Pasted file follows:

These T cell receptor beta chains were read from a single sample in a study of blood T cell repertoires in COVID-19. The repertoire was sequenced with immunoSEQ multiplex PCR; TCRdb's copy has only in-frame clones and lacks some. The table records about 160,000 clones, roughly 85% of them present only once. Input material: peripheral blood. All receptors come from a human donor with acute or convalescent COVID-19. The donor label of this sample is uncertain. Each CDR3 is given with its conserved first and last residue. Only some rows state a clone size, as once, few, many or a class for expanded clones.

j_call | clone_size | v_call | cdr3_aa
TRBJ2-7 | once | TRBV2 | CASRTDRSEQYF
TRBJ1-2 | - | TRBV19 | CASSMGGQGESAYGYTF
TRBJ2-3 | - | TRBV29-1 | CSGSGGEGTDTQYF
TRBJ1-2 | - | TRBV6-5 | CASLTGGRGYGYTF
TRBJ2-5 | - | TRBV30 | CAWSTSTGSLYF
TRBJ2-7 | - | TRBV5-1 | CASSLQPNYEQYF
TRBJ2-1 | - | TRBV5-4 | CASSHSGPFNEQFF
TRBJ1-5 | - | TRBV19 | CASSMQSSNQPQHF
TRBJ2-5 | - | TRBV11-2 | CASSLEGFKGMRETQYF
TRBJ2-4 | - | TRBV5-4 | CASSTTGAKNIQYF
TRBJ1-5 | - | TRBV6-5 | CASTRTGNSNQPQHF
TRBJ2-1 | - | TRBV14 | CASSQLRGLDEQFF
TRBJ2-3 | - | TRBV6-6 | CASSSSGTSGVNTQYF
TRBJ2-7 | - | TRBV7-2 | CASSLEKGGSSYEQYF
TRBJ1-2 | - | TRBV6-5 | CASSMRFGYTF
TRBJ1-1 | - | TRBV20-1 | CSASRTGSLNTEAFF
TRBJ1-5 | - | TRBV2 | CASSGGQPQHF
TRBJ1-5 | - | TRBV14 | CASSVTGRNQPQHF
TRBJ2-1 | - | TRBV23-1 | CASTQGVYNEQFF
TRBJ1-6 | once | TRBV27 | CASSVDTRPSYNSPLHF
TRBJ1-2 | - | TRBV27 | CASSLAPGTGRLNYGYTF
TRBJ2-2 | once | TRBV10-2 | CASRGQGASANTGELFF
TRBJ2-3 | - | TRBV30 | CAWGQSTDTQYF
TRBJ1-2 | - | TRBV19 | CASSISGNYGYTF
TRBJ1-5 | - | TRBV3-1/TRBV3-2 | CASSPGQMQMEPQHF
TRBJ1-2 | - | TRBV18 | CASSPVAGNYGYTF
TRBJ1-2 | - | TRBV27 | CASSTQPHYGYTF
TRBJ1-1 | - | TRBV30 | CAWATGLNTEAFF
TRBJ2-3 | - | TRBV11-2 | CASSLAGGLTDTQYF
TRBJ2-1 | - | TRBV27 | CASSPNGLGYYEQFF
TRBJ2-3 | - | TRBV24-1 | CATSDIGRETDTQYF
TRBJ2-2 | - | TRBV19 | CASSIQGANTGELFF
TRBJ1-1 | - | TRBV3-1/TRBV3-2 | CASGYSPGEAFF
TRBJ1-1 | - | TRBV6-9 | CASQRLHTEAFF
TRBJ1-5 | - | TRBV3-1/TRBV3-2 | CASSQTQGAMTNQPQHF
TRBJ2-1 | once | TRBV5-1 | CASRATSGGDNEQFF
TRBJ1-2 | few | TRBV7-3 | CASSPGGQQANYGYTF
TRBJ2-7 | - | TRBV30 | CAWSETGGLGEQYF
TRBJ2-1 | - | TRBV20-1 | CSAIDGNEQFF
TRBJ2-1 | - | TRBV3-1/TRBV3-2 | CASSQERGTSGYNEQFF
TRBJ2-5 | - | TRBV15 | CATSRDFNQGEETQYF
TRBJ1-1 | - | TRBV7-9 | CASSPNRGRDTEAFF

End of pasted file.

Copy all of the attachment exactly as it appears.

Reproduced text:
These T cell receptor beta chains were read from a single sample in a study of blood T cell repertoires in COVID-19. The repertoire was sequenced with immunoSEQ multiplex PCR; TCRdb's copy has only in-frame clones and lacks some. The table records about 160,000 clones, roughly 85% of them present only once. Input material: peripheral blood. All receptors come from a human donor with acute or convalescent COVID-19. The donor label of this sample is uncertain. Each CDR3 is given with its conserved first and last residue. Only some rows state a clone size, as once, few, many or a class for expanded clones.

j_call | clone_size | v_call | cdr3_aa
TRBJ2-7 | once | TRBV2 | CASRTDRSEQYF
TRBJ1-2 | - | TRBV19 | CASSMGGQGESAYGYTF
TRBJ2-3 | - | TRBV29-1 | CSGSGGEGTDTQYF
TRBJ1-2 | - | TRBV6-5 | CASLTGGRGYGYTF
TRBJ2-5 | - | TRBV30 | CAWSTSTGSLYF
TRBJ2-7 | - | TRBV5-1 | CASSLQPNYEQYF
TRBJ2-1 | - | TRBV5-4 | CASSHSGPFNEQFF
TRBJ1-5 | - | TRBV19 | CASSMQSSNQPQHF
TRBJ2-5 | - | TRBV11-2 | CASSLEGFKGMRETQYF
TRBJ2-4 | - | TRBV5-4 | CASSTTGAKNIQYF
TRBJ1-5 | - | TRBV6-5 | CASTRTGNSNQPQHF
TRBJ2-1 | - | TRBV14 | CASSQLRGLDEQFF
TRBJ2-3 | - | TRBV6-6 | CASSSSGTSGVNTQYF
TRBJ2-7 | - | TRBV7-2 | CASSLEKGGSSYEQYF
TRBJ1-2 | - | TRBV6-5 | CASSMRFGYTF
TRBJ1-1 | - | TRBV20-1 | CSASRTGSLNTEAFF
TRBJ1-5 | - | TRBV2 | CASSGGQPQHF
TRBJ1-5 | - | TRBV14 | CASSVTGRNQPQHF
TRBJ2-1 | - | TRBV23-1 | CASTQGVYNEQFF
TRBJ1-6 | once | TRBV27 | CASSVDTRPSYNSPLHF
TRBJ1-2 | - | TRBV27 | CASSLAPGTGRLNYGYTF
TRBJ2-2 | once | TRBV10-2 | CASRGQGASANTGELFF
TRBJ2-3 | - | TRBV30 | CAWGQSTDTQYF
TRBJ1-2 | - | TRBV19 | CASSISGNYGYTF
TRBJ1-5 | - | TRBV3-1/TRBV3-2 | CASSPGQMQMEPQHF
TRBJ1-2 | - | TRBV18 | CASSPVAGNYGYTF
TRBJ1-2 | - | TRBV27 | CASSTQPHYGYTF
TRBJ1-1 | - | TRBV30 | CAWATGLNTEAFF
TRBJ2-3 | - | TRBV11-2 | CASSLAGGLTDTQYF
TRBJ2-1 | - | TRBV27 | CASSPNGLGYYEQFF
TRBJ2-3 | - | TRBV24-1 | CATSDIGRETDTQYF
TRBJ2-2 | - | TRBV19 | CASSIQGANTGELFF
TRBJ1-1 | - | TRBV3-1/TRBV3-2 | CASGYSPGEAFF
TRBJ1-1 | - | TRBV6-9 | CASQRLHTEAFF
TRBJ1-5 | - | TRBV3-1/TRBV3-2 | CASSQTQGAMTNQPQHF
TRBJ2-1 | once | TRBV5-1 | CASRATSGGDNEQFF
TRBJ1-2 | few | TRBV7-3 | CASSPGGQQANYGYTF
TRBJ2-7 | - | TRBV30 | CAWSETGGLGEQYF
TRBJ2-1 | - | TRBV20-1 | CSAIDGNEQFF
TRBJ2-1 | - | TRBV3-1/TRBV3-2 | CASSQERGTSGYNEQFF
TRBJ2-5 | - | TRBV15 | CATSRDFNQGEETQYF
TRBJ1-1 | - | TRBV7-9 | CASSPNRGRDTEAFF